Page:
Pediatric asthma
Spot the real thing
by Richard Haber, MD
Vol.18, No.04, April 2010

Asthma in young children is not the same as asthma in adolescents and adults, and one of the major differences is in the art of diagnosis. In the Asthma Centre of our hospital, the Montreal Children’s Hospital, approximately 65% of children seen in consultation are under the age of 5-6 years. Because of their youth, objective measures of airway obstruction (pulmonary function tests) can’t be done since they require a level of cooperation a young child cannot give. Secondly, in the very young (< 3 years) there are two distinct patterns of wheezing: the episodic viral wheezer (see this column, p. 16, April 2009) and the truly asthmatic wheezer. The treatment and prognosis of these distinct populations are different. Pediatric asthma is a clinical diagnosis based on the child’s history and the family history, along with the physical exam and corroborative laboratory investigations such as IgE, eosinophil count and allergy skin tests.

Always keep in mind, especially at the first visit for a wheezing episode, that there are other, albeit rarer, causes of wheezing in young children besides viruses: foreign body, cystic fibrosis, vascular rings and cardiac disease.

Diagnostic criteria

The following criteria are helpful in diagnosing asthma in young kids: wheezing after 1 year of life, recurrent wheezing (3 or more episodes), chronic cough (especially nocturnal or exercise-induced), and response to anti-asthma medications.1 An Asthma Predictive Index has been developed from the Tucson Children’s Respiratory Study.2 Seventy-six percent of children under 3 years of age with a positive predictive index were more likely to have persistent wheezing (asthma) after the age of 6, and 97% of kids with a negative predictive index did not have persistent wheezing at the age of 6.2

A positive index is:

  • 4 or more episodes of wheezing in the past year + one major criterion (parental or MD-diagnosed asthma, MD-diagnosed eczema)
  • or, 2 minor criteria (MD-diagnosed allergic rhinitis, wheezing apart from colds, eosinophilia ( > 4%).

To distinguish episodic viral wheezers from true asthmatics, an index based on the history and clinical examination is useful. The distinction is important because the treatment for the two conditions differs.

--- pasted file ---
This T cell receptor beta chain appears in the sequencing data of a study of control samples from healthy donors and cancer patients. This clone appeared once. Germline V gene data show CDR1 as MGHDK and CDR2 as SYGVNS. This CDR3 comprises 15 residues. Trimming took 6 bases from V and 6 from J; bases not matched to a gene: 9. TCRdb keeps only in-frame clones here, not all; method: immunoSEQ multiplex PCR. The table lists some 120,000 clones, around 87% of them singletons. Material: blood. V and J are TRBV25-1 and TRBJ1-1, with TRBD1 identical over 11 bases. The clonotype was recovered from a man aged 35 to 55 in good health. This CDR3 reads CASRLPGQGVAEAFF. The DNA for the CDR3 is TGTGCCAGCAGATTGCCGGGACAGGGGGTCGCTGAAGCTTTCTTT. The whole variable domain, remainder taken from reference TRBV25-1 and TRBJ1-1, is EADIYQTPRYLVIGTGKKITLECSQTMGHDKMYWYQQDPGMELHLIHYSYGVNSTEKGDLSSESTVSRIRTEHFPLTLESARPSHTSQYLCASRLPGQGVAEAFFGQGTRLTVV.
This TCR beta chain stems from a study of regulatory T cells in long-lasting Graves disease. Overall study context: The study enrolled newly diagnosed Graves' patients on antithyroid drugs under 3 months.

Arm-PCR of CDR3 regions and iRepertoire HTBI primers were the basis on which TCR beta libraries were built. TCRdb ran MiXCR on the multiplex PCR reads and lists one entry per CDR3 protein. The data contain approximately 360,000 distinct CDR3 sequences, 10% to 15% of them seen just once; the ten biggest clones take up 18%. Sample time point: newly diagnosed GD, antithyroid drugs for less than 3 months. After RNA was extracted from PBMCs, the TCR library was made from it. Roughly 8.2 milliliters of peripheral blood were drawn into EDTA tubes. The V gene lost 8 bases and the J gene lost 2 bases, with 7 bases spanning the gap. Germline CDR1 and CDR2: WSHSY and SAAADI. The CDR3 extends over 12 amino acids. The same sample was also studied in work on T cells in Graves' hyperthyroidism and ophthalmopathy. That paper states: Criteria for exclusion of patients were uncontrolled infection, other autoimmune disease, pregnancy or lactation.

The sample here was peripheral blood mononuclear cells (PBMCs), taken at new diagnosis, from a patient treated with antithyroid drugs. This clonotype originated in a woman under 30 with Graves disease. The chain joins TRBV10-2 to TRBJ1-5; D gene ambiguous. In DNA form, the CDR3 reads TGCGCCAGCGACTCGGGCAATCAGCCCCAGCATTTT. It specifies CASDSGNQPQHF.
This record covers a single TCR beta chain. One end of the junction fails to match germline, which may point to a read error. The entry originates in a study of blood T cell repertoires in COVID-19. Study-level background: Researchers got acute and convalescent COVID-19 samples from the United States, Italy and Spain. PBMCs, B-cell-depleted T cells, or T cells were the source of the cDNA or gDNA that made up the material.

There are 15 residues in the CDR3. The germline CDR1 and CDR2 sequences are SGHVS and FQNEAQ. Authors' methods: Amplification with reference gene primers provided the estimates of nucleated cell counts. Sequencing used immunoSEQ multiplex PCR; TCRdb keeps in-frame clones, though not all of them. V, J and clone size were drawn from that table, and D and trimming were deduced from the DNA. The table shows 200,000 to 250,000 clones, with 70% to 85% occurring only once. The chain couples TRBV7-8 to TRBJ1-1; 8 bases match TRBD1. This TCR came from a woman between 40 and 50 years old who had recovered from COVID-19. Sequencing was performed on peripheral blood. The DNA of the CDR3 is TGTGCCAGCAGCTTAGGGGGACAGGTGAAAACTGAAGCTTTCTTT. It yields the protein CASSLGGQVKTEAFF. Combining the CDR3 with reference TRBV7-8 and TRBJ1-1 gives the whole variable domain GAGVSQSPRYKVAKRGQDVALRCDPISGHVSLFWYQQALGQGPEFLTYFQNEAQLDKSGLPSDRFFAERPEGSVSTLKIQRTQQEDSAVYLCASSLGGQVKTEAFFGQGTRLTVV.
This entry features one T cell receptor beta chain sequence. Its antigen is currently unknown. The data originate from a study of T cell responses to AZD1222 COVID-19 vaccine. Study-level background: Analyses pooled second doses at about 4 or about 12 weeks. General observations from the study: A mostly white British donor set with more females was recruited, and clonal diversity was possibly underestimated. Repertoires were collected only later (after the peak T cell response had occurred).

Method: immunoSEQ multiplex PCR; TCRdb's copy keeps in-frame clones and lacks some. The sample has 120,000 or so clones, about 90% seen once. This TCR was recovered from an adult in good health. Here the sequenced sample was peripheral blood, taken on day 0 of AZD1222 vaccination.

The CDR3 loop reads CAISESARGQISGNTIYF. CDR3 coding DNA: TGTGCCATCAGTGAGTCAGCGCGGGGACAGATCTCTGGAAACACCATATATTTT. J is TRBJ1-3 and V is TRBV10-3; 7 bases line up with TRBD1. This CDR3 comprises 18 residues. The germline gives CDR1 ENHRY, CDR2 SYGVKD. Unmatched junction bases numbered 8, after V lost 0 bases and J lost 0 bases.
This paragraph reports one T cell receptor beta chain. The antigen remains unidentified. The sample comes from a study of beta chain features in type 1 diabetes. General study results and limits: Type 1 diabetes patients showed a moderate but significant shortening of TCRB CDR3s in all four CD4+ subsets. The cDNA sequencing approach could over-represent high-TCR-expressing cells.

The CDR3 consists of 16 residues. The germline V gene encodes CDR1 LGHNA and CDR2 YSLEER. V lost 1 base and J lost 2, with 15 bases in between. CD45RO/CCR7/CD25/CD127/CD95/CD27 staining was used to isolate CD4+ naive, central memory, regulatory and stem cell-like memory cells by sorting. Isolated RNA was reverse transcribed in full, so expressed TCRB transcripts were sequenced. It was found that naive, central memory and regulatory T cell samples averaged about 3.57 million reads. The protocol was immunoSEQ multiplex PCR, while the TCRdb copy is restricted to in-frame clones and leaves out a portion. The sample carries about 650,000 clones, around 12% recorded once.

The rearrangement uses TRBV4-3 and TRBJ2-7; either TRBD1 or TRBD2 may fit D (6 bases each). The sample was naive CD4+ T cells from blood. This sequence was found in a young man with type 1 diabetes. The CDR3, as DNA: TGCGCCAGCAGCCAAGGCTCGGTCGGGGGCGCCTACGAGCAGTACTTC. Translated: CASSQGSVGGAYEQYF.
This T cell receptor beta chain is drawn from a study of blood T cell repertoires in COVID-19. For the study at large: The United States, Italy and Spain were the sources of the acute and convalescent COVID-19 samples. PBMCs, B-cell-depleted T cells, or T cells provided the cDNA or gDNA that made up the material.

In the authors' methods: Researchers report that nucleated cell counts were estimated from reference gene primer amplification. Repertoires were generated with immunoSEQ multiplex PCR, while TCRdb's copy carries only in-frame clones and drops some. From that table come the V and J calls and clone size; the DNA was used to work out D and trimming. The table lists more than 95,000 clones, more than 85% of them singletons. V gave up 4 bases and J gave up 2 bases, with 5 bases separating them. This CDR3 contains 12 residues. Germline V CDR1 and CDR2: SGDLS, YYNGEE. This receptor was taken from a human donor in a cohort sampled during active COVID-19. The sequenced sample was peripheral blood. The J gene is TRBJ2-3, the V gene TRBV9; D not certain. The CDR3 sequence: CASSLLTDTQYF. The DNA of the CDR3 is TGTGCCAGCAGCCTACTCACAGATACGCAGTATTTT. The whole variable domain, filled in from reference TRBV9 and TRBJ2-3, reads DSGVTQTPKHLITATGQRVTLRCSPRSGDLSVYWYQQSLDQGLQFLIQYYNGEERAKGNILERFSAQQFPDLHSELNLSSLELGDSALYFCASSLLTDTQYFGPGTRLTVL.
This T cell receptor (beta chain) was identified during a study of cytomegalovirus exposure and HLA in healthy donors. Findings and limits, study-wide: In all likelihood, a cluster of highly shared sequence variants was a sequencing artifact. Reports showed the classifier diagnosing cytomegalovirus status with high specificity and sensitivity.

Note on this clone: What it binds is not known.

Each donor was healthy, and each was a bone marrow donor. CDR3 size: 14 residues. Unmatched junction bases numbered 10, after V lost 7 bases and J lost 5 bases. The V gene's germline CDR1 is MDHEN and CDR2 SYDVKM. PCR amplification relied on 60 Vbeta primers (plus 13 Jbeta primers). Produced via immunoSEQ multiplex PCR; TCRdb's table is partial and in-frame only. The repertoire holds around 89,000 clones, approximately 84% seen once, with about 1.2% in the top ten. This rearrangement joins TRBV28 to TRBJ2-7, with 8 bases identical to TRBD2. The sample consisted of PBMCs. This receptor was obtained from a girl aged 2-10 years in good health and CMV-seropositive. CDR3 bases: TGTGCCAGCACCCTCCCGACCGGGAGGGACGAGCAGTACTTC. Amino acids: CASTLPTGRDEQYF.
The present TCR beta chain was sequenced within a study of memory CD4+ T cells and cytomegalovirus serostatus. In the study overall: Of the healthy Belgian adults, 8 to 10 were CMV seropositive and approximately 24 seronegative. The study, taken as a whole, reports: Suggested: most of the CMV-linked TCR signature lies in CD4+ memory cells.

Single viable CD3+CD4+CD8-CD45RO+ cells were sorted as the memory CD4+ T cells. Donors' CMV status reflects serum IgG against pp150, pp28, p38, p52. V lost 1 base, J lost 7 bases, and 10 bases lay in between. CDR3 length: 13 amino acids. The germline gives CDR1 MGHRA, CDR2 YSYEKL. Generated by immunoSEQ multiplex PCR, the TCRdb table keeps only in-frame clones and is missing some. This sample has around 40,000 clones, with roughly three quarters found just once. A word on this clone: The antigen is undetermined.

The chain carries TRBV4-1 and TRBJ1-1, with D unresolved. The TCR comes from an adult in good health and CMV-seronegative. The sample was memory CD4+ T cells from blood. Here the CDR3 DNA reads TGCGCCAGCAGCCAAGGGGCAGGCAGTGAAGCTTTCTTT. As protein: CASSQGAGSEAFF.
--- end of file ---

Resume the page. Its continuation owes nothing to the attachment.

The young child who wheezes only with viral infections doesn’t need to be treated with inhaled corticosteroids, as there’s no ongoing inflammation between viral infections. In fact, there’s no good evidence telling us the best way to treat these kids. Standard treatment of the viral wheezer severe enough to go to the emergency room includes a short course of oral steroids and short-acting beta-agonists. Milder episodic viral wheezers may be treated with short-acting beta-agonists on a prn basis. The viral wheezer doesn’t need to be treated with antibiotics unless there’s a superimposed bacterial infection (e.g. otitis media). I’ve frequently seen these children labelled as “bronchitis” cases and given a course of antibiotics!

In the asthmatic child, however, there are ongoing inflammatory changes in the airways between wheezing episodes. This child with asthma will often require inhaled corticosteroids, along with a short-acting beta agonist. The treatment of asthma is well-described in the Consensus Guidelines and inhaled corticosteroids are recommended as the mainstay of therapy in kids with asthma.1

As one can see from Figure 1, underlying all our treatments for asthma are environmental control — especially assuring that the child has a smoke-free environment. This may require counselling and treatment for the smoking parent. Dust mite precautions have been shown to be effective in helping the child achieve control of his or her asthma. Eliminating animals from the environment if the child is allergic to them can be helpful although often difficult to achieve. Educate parents at each visit. It’s surprising how many parents confuse the ICS with the beta-agonist. They should review the two different types of medication used in asthma control and the correct way of administering them through an aerochamber at every visit. Finally, there is Level 1 evidence for the use of a written Action Plan and all asthmatic patients should have one in order to achieve optimal control.

Richard Haber, MD, FAAP, FRCPC is an associate professor of pediatrics at McGill University and the Director of the Pediatric Consultation Centre at the Montreal Children’s Hospital.

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References
  1. Canadian Asthma Consensus Guidelines, 2003 and Canadian Pediatric Asthma Consensus Guidelines, 2003, summarized in CMAJ 2005;173 (6 suppl): S1-S56.
  2. Castro-Rodriguez, JA et al. Am J Respir Crit Care Med vol 162, pp1403-6, 2000.
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